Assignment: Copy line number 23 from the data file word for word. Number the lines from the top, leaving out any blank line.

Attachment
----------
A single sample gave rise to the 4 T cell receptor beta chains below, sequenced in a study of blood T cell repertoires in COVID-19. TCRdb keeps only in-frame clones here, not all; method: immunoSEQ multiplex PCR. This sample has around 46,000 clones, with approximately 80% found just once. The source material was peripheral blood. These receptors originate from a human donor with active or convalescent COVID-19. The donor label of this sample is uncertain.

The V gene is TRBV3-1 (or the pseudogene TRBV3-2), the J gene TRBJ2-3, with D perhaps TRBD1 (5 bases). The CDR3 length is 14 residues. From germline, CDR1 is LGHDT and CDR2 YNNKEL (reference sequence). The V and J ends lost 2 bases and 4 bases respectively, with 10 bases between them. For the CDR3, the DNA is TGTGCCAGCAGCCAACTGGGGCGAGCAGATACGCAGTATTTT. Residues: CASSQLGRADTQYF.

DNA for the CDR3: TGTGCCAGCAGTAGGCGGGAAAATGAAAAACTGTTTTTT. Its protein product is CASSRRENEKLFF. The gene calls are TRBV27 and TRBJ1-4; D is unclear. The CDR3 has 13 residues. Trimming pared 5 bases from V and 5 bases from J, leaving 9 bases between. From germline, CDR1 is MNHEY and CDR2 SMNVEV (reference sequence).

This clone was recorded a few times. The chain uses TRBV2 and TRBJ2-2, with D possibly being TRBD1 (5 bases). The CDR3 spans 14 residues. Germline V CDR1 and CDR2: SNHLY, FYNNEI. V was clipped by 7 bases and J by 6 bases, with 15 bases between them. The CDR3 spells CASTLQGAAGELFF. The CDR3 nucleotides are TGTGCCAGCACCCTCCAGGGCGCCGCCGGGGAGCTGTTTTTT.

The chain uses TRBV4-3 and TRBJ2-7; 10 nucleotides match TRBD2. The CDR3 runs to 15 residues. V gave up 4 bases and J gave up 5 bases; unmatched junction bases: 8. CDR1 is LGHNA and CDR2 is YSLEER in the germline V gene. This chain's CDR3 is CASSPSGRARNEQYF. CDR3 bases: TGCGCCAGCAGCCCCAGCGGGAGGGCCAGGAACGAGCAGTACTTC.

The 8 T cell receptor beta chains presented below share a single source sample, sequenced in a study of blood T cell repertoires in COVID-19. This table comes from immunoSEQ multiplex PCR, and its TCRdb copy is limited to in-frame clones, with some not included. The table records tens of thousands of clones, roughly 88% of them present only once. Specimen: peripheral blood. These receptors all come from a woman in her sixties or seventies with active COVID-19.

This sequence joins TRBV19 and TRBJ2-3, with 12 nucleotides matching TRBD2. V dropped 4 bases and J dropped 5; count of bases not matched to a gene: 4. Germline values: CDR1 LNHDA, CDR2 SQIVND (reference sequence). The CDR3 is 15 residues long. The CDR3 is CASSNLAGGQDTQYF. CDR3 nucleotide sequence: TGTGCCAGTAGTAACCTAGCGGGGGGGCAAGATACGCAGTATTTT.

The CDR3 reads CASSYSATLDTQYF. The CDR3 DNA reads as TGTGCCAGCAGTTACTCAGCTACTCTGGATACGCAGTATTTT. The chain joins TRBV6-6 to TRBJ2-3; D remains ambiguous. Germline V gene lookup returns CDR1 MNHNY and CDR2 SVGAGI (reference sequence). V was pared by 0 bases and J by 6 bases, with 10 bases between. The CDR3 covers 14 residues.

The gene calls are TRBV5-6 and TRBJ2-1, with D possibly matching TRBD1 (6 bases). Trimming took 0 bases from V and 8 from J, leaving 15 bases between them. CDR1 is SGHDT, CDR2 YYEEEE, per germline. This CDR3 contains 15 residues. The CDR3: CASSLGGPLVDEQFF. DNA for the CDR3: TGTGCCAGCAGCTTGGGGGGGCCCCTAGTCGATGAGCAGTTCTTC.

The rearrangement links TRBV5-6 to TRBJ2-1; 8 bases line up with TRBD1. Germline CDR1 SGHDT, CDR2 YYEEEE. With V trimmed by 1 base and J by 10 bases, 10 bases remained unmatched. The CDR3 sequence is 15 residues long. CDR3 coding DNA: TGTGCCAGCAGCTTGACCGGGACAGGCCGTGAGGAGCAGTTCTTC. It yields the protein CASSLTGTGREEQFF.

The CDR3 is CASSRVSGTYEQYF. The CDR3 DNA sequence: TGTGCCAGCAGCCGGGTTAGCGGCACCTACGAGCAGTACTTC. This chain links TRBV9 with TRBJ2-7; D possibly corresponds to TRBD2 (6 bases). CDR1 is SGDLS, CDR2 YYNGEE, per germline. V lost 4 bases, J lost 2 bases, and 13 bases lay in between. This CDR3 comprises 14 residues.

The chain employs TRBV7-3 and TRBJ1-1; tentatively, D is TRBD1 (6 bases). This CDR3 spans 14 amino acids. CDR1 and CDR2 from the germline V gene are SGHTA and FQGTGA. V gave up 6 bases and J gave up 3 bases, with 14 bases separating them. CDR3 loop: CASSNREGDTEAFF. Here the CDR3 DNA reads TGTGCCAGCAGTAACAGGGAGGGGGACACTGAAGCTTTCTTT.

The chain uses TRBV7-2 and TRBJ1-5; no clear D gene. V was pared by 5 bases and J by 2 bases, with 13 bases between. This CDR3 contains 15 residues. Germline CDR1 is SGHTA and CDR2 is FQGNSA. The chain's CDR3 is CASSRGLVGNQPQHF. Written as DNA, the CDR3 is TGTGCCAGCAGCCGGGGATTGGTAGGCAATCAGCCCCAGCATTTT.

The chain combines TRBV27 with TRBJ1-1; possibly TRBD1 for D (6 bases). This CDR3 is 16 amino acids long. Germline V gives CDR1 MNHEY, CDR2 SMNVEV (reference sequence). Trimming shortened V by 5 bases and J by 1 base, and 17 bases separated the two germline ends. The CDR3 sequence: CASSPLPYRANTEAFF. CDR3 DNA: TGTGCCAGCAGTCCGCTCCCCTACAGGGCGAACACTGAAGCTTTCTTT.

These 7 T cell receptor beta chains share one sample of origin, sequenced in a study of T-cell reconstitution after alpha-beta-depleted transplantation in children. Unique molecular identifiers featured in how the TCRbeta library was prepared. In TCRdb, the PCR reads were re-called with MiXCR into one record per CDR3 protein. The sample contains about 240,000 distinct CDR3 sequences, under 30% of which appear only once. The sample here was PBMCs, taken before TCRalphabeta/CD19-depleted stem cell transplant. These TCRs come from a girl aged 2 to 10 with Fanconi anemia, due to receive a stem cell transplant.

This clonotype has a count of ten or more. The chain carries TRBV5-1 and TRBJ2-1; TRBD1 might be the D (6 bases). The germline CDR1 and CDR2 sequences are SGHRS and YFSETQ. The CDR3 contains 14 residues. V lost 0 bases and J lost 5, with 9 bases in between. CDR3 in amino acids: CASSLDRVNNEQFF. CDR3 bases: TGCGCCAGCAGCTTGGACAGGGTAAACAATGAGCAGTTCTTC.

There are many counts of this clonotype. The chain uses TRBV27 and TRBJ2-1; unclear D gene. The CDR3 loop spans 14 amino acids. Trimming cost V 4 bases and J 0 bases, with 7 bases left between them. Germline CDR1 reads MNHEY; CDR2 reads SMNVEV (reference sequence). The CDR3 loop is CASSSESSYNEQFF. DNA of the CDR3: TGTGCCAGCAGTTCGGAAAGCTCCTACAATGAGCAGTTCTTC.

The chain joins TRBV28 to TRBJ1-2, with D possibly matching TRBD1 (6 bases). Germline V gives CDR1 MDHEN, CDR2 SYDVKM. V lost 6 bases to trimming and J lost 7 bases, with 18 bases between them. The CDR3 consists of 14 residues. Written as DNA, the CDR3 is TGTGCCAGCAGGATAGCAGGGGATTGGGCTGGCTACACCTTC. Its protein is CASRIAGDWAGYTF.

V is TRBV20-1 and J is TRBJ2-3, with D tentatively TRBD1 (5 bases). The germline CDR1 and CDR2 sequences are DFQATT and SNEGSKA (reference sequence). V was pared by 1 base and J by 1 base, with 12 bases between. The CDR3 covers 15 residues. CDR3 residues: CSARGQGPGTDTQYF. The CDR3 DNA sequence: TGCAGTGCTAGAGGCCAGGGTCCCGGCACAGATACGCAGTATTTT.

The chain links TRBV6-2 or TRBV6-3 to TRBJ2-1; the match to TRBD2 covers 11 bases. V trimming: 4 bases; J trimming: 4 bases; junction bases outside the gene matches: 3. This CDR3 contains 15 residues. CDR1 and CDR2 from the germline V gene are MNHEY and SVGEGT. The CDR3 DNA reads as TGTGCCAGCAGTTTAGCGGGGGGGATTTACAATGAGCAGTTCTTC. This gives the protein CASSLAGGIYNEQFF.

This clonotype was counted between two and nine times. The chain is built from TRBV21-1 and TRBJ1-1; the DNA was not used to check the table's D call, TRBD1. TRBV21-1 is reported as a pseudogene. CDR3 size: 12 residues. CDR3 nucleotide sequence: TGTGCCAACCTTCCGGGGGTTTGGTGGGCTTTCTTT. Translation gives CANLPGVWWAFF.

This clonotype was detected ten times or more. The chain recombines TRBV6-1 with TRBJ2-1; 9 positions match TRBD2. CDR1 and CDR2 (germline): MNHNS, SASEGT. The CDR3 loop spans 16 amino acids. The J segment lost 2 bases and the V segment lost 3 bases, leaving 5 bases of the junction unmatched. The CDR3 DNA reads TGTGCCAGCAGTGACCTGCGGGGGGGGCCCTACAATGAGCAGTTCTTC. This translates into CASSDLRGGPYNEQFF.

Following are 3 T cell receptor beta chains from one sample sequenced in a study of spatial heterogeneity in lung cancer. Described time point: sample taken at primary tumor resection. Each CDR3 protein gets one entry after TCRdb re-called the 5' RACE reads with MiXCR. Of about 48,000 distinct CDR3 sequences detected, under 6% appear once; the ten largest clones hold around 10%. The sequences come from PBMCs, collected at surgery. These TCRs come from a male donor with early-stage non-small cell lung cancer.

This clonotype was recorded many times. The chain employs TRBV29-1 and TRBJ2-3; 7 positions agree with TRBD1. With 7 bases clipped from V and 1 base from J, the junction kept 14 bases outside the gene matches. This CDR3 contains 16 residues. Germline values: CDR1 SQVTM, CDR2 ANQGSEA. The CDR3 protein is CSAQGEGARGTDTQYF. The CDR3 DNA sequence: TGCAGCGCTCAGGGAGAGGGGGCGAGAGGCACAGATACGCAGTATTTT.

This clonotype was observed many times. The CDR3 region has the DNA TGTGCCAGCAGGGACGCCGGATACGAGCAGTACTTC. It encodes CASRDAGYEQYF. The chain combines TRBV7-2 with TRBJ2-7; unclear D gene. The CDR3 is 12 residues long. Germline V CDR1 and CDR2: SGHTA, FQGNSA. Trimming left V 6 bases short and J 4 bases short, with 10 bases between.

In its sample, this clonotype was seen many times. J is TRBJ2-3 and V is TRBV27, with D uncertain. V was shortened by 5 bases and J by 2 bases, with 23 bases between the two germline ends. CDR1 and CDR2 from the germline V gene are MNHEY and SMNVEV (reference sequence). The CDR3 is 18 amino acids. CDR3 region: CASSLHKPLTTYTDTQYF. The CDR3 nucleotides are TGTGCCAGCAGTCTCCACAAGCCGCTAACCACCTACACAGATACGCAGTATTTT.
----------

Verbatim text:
Following are 3 T cell receptor beta chains from one sample sequenced in a study of spatial heterogeneity in lung cancer. Described time point: sample taken at primary tumor resection. Each CDR3 protein gets one entry after TCRdb re-called the 5' RACE reads with MiXCR. Of about 48,000 distinct CDR3 sequences detected, under 6% appear once; the ten largest clones hold around 10%. The sequences come from PBMCs, collected at surgery. These TCRs come from a male donor with early-stage non-small cell lung cancer.